Tax 101 for the self-employed
The Autumn Statement - 17 November 2022
The Chancellors Autumn statement sets out this government’s plans to tackling some key issues, including inflation, the price of energy and the precarious state of the UK’s finances. This is the third and final budget event this year, following the Spring statement earlier this year and the much maligned and now largely reversed mini-budget from 23rd September.
Tax thresholds frozen
The personal allowance (i.e. the amount an individual needs to earn before they’re subject to income tax) has been frozen at £12,570 until April 2028. Likewise, both the basic and higher rate threshold and the main national insurance thresholds will also be frozen until that date. However, the threshold for when the highest earners start paying the top rate of income tax will be brought down from £150,000 to £125,140
Increase in the amount of tax by the most well paid
As above, the additional rate (i.e. the threshold for when high earners begin paying the top rate of tax) will be lowered from £150,000 to £125,140 from 6 April 2023.
National insurance and inheritance tax
Both national insurance and inheritance tax thresholds will both be frozen for another two years, until April 2028.
Dividend allowance and capital gains tax
The Dividend Allowance will be cut from £2,000 to £1,000 next year and then to £500 from April 2024, while the Annual Exempt Amount for capital gains tax will be cut from £12,300 to £6,000 next year and then to £3,000 from April 2024.
Reforms to Research and Development (R&D) tax reliefs
Following reports of widespread abuse of the R&D tax relief scheme, the government have announced that they will cut to the deduction and credit rates for the SME scheme. The deduction rate will be lowered from 130% to 86% while the SME credit rate from 14.5% to 10% but increase the rate of the separate R&D expenditure credit from 13% to 20%.
In this guide, we are focusing on your employment status for tax purposes. IR35 is legislation that was introduced to recoup tax revenue that is lost when freelancers and the self-employed fail to register as employees of another business. The HMRC can take a dim view of parties who fall foul of this legislation and they have the right to investigate and penalise freelancers and the self-employed as well as the companies they work for.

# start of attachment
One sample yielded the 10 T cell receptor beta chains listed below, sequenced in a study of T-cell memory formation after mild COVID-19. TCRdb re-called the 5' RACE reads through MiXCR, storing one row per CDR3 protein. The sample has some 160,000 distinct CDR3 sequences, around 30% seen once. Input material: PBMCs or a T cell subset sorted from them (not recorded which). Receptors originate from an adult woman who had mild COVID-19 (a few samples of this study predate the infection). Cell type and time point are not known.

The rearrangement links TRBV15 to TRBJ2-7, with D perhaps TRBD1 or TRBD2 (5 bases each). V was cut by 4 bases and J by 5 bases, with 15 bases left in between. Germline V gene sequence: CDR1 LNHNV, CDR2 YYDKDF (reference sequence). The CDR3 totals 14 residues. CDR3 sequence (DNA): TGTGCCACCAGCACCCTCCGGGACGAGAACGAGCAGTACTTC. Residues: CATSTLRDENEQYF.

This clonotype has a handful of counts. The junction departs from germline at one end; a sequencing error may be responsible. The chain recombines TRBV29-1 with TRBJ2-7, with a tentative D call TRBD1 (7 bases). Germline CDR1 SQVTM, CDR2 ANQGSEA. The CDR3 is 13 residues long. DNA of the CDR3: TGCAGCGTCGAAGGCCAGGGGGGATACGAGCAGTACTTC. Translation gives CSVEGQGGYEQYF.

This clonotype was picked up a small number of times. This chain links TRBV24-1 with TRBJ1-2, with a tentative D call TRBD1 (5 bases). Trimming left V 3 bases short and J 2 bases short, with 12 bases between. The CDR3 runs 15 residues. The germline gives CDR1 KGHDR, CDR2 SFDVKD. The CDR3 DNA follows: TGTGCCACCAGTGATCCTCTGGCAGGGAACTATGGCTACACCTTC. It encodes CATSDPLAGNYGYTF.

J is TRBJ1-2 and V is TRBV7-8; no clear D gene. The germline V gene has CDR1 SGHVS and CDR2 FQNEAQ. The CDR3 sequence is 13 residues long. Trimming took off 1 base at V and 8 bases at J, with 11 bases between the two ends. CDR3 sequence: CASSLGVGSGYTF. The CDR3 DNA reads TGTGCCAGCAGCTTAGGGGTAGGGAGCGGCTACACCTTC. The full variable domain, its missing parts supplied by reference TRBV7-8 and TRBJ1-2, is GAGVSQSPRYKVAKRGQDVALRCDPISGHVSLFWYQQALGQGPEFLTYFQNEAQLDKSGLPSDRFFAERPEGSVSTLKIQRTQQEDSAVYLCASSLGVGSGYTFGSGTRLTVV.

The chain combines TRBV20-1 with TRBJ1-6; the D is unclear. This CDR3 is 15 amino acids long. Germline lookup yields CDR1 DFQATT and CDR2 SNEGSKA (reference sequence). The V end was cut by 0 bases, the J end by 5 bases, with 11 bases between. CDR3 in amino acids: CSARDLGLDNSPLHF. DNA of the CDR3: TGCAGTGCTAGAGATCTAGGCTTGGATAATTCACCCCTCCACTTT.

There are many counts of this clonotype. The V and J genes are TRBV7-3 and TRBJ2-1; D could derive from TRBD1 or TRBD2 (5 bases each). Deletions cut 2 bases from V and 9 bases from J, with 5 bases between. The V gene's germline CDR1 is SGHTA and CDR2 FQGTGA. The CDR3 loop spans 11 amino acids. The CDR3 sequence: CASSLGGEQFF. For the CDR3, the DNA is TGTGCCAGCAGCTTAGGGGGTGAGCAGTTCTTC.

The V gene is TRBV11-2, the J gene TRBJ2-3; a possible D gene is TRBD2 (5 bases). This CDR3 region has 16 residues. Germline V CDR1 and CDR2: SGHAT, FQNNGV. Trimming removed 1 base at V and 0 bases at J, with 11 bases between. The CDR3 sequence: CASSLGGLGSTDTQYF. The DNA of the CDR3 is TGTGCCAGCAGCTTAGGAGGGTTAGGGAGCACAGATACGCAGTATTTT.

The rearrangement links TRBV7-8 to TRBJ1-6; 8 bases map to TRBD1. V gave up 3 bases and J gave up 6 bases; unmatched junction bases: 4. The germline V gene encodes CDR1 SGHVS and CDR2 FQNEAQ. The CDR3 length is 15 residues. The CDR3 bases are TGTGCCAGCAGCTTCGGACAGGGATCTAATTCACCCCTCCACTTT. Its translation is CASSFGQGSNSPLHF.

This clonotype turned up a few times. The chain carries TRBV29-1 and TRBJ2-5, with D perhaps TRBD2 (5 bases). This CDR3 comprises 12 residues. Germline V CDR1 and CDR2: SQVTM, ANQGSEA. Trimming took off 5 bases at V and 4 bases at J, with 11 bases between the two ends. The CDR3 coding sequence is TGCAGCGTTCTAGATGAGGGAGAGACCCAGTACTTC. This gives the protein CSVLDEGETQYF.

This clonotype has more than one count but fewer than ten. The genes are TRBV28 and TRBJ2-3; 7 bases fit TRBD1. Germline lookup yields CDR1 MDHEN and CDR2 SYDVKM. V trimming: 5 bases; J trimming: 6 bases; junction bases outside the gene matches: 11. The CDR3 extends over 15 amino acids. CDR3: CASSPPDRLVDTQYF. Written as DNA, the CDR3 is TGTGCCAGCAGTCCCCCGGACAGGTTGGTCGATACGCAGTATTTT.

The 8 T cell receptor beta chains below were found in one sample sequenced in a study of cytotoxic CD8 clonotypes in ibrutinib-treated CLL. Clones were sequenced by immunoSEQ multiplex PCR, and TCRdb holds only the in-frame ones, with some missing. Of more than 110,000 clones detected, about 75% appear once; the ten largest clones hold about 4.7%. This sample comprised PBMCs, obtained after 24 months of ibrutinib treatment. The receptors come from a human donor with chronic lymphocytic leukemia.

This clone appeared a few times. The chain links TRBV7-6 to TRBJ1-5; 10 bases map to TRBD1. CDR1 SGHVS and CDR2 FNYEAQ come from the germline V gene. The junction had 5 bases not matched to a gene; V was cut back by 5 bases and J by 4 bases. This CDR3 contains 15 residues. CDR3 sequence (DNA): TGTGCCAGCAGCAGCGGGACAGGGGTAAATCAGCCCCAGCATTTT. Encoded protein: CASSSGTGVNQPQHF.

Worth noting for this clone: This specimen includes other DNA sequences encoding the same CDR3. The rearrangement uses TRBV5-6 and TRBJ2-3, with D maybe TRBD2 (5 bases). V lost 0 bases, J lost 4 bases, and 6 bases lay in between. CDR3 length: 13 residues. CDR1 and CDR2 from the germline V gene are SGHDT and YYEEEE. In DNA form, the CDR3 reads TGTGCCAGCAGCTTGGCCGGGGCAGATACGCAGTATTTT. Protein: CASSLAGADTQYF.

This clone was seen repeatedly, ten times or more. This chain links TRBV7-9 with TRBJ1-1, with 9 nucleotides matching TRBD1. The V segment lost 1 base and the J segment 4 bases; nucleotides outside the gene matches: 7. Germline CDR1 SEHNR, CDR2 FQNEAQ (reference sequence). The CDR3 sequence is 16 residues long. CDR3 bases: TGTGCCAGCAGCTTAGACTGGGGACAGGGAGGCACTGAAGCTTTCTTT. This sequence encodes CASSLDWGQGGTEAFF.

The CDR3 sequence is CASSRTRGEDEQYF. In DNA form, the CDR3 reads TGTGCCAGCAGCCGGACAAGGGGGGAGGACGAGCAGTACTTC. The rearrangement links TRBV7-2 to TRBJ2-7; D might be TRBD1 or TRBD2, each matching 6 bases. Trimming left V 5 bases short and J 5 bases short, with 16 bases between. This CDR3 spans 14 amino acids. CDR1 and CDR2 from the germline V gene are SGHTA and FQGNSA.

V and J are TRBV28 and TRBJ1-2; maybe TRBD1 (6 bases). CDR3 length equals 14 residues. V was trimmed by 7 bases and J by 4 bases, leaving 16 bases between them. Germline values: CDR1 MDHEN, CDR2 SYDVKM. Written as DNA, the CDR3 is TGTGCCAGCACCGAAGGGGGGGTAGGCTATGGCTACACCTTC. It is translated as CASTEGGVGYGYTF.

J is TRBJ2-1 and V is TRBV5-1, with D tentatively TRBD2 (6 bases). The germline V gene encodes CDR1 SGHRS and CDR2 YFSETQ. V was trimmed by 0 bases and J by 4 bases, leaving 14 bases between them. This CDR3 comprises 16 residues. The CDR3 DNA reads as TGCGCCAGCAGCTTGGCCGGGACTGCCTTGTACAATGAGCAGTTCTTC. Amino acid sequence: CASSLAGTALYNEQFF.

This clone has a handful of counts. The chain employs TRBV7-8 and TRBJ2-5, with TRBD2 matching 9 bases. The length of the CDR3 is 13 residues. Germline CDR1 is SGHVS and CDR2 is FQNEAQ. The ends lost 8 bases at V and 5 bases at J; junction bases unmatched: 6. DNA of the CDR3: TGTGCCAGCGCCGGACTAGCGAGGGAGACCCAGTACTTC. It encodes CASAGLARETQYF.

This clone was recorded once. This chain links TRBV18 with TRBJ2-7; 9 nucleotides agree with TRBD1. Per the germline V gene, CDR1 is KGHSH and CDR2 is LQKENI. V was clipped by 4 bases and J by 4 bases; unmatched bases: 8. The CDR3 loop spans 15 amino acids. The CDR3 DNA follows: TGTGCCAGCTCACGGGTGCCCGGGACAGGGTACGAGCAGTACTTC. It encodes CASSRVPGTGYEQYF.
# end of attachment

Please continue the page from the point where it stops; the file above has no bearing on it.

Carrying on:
How do I know if I'm self-employed?
Often, the lines between being self-employed and an employee can be blurred. As such there’s no hard and fast definition of what makes someone self-employed. It’s more of a balancing act, tip the scales too far and HMRC may take the view that you’re an employee.
There are some general rules of thumb to help you determine whether you will qualify as self-employed:
Your right to appoint a substitute: If you have agreed to work for a client but you have the right to send someone else to carry it out in your place.
Being able to work for others: Unlike traditional employee/employer relationships that insist on exclusivity, self-employed individuals can work for as many clients as they want (just make sure this doesn’t lead to a deterioration in your services).
Equipment: An employee would expect their employer to provide all the equipment they needed to perform their role. On the other hand, a self-employed individual would be expected to provide much of their own kit.
Responsibility: A self-employed individual may be expected to take responsibility for their work and if necessary, make good any mistakes or errors at no additional cost.
If you’re still unsure, the HMRC have put this tool together to help you check your employment status for tax purposes.
How do I register as self-employed?
First and foremost, you must register with HMRC. The deadline for doing so is the 05 October following the end of the tax year. In other words, the 05 October in your business’s second tax year.
Your self-employed income is subject to tax and national insurance contributions (NIC), but crucially, no deductions of this type will have been made before this income is paid to you. As such, it’s up to you to report and make the necessary payments to HMRC, this is what’s known as self-assessment.
N.B. There are penalties and late-payment interest charged for businesses that fail to register on time. So you should make this a priority. If you’re a new business registering for the first time, you can do so online, by post or over the phone
You might also need to consider whether you will need to register for VAT (Value Added Tax). See our VAT guide for more information.
What happens after I register?
Your registration lets the HMRC know to issue you with a notice to complete a self-assessment tax return. This notification should be received shortly after the end of the tax year (April 5) either by post or electronically, depending on how you registered.
Likewise, your return may also be completed online via the HMRC, through the post with paper forms or by using a third party, like a tax accountant or a commercial software solution.
Read the full guide
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